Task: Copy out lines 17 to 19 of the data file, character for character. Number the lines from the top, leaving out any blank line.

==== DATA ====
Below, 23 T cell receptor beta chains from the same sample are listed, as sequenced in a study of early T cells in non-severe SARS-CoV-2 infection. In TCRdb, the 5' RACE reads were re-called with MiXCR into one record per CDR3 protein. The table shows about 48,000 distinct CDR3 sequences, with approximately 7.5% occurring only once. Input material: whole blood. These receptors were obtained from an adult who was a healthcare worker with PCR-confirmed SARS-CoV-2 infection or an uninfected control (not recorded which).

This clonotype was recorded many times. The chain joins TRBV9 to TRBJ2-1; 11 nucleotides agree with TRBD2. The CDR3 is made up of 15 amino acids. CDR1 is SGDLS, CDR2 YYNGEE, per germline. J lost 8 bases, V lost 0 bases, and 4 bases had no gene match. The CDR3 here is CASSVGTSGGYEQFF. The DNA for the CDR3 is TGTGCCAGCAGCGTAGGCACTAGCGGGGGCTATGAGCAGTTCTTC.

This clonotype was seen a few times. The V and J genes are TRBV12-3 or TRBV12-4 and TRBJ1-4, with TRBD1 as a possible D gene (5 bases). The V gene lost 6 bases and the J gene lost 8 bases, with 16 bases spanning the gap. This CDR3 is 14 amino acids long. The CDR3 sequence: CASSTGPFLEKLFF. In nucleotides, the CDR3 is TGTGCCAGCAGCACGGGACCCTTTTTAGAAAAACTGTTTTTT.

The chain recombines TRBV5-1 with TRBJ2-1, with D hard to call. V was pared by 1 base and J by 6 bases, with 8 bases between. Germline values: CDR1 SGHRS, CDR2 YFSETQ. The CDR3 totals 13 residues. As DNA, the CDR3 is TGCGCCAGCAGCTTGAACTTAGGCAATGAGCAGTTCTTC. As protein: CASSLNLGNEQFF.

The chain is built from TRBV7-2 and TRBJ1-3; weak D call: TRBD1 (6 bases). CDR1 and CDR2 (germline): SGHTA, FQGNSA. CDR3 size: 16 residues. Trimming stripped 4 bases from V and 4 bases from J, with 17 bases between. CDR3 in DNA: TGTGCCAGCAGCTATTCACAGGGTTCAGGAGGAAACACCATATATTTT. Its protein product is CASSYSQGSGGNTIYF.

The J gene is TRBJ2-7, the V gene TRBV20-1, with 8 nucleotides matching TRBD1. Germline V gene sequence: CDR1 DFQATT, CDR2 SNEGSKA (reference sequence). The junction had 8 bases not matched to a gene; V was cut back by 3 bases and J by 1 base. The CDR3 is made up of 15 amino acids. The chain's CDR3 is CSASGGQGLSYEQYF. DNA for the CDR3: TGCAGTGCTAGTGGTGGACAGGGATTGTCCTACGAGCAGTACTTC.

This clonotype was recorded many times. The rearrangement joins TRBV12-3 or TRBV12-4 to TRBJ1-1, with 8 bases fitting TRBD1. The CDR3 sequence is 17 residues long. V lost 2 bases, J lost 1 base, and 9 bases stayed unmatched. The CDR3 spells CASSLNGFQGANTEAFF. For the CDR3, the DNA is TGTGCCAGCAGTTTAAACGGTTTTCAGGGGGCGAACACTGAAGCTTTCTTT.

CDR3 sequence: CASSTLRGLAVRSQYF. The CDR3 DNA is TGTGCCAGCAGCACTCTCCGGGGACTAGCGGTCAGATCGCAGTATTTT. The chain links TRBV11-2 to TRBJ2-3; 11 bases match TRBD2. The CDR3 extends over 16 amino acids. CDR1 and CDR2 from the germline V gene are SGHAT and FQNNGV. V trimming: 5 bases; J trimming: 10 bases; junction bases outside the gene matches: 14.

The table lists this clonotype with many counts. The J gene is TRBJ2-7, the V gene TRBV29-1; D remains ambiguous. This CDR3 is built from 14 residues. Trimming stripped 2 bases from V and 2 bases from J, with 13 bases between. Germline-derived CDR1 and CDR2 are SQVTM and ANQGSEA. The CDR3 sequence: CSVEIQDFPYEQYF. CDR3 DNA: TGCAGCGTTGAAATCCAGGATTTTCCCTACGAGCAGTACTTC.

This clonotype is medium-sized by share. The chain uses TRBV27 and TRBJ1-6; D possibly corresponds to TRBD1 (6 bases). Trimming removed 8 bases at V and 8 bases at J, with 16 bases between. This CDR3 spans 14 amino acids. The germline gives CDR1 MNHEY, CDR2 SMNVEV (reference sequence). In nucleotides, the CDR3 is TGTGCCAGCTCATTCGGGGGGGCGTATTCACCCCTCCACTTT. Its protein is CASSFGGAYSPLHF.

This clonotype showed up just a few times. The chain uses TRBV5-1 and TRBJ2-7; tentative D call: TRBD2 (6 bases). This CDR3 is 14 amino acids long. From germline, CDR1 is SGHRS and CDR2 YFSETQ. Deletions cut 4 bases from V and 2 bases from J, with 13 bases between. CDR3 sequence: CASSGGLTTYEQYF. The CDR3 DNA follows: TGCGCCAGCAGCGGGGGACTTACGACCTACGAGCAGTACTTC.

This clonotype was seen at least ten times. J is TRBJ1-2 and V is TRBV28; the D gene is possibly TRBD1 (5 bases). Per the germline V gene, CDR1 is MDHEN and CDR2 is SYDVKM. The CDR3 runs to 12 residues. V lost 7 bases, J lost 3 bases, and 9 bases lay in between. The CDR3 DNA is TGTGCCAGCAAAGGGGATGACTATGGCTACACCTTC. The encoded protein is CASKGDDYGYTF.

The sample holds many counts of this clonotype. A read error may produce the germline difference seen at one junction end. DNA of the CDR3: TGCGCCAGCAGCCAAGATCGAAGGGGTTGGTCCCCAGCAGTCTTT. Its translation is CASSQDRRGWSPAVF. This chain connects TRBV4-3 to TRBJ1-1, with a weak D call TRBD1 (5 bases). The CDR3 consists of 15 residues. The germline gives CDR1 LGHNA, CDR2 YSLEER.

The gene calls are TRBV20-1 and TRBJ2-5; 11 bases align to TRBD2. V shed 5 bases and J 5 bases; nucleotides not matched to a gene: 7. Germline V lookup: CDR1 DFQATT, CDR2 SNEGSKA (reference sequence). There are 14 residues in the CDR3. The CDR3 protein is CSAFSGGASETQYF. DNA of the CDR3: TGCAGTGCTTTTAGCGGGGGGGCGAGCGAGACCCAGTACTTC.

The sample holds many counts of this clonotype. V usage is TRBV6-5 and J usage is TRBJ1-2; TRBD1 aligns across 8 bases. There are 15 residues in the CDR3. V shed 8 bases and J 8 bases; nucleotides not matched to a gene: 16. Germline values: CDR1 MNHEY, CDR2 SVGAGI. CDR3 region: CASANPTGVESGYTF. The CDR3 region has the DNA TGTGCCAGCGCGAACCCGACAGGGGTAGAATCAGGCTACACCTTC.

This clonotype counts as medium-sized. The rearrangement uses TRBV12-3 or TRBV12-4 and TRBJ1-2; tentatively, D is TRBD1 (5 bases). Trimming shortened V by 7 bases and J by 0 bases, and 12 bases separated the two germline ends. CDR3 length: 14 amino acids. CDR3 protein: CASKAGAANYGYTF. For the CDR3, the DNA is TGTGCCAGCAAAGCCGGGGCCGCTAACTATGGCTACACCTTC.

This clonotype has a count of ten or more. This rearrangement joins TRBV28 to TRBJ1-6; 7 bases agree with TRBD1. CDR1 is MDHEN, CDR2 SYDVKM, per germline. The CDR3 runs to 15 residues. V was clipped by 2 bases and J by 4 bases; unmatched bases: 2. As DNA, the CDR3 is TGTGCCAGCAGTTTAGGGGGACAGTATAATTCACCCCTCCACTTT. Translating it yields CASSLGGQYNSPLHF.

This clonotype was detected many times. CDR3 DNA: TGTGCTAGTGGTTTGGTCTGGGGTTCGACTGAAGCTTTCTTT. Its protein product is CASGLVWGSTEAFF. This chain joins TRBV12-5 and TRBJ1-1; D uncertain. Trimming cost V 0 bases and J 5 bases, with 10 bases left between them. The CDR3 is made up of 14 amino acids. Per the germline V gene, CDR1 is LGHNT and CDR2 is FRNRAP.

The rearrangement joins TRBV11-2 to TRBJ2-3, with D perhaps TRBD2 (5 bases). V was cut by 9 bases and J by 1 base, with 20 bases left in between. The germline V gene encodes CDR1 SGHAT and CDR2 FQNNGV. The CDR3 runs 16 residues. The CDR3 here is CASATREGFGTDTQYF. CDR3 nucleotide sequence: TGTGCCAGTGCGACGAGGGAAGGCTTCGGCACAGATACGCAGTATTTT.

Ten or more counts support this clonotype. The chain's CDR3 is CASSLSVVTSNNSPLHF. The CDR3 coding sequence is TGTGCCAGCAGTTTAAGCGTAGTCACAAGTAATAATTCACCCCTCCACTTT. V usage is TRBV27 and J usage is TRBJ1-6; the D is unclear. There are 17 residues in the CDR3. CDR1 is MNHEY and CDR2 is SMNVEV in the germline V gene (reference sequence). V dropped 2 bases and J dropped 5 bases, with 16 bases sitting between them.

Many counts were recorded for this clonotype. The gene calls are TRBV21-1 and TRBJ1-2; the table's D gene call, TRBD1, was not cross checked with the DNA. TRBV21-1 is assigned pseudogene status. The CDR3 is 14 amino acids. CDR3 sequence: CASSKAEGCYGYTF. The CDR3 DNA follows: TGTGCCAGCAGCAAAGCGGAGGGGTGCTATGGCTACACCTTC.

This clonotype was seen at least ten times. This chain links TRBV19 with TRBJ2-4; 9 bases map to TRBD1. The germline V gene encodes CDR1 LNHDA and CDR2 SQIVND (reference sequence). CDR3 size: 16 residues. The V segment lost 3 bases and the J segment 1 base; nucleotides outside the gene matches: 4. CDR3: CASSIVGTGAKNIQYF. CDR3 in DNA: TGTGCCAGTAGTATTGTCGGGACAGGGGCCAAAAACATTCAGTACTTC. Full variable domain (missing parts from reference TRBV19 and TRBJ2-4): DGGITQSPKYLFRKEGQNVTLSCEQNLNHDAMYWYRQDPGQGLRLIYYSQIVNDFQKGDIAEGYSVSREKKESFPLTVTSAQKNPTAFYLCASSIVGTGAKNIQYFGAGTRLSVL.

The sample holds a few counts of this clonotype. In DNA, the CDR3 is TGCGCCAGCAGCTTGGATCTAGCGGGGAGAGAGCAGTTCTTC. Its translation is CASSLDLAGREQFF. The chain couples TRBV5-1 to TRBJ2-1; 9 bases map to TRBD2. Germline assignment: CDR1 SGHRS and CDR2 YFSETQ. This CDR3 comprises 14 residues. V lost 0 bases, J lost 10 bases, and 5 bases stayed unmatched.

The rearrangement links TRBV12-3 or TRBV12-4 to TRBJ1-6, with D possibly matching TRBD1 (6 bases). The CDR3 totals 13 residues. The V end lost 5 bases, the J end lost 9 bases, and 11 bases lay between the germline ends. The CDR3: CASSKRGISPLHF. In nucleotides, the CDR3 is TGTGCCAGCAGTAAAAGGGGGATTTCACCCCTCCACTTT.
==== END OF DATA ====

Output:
This clonotype has a count of ten or more. This rearrangement joins TRBV28 to TRBJ1-6; 7 bases agree with TRBD1. CDR1 is MDHEN, CDR2 SYDVKM, per germline. The CDR3 runs to 15 residues. V was clipped by 2 bases and J by 4 bases; unmatched bases: 2. As DNA, the CDR3 is TGTGCCAGCAGTTTAGGGGGACAGTATAATTCACCCCTCCACTTT. Translating it yields CASSLGGQYNSPLHF.

This clonotype was detected many times. CDR3 DNA: TGTGCTAGTGGTTTGGTCTGGGGTTCGACTGAAGCTTTCTTT. Its protein product is CASGLVWGSTEAFF. This chain joins TRBV12-5 and TRBJ1-1; D uncertain. Trimming cost V 0 bases and J 5 bases, with 10 bases left between them. The CDR3 is made up of 14 amino acids. Per the germline V gene, CDR1 is LGHNT and CDR2 is FRNRAP.

The rearrangement joins TRBV11-2 to TRBJ2-3, with D perhaps TRBD2 (5 bases). V was cut by 9 bases and J by 1 base, with 20 bases left in between. The germline V gene encodes CDR1 SGHAT and CDR2 FQNNGV. The CDR3 runs 16 residues. The CDR3 here is CASATREGFGTDTQYF. CDR3 nucleotide sequence: TGTGCCAGTGCGACGAGGGAAGGCTTCGGCACAGATACGCAGTATTTT.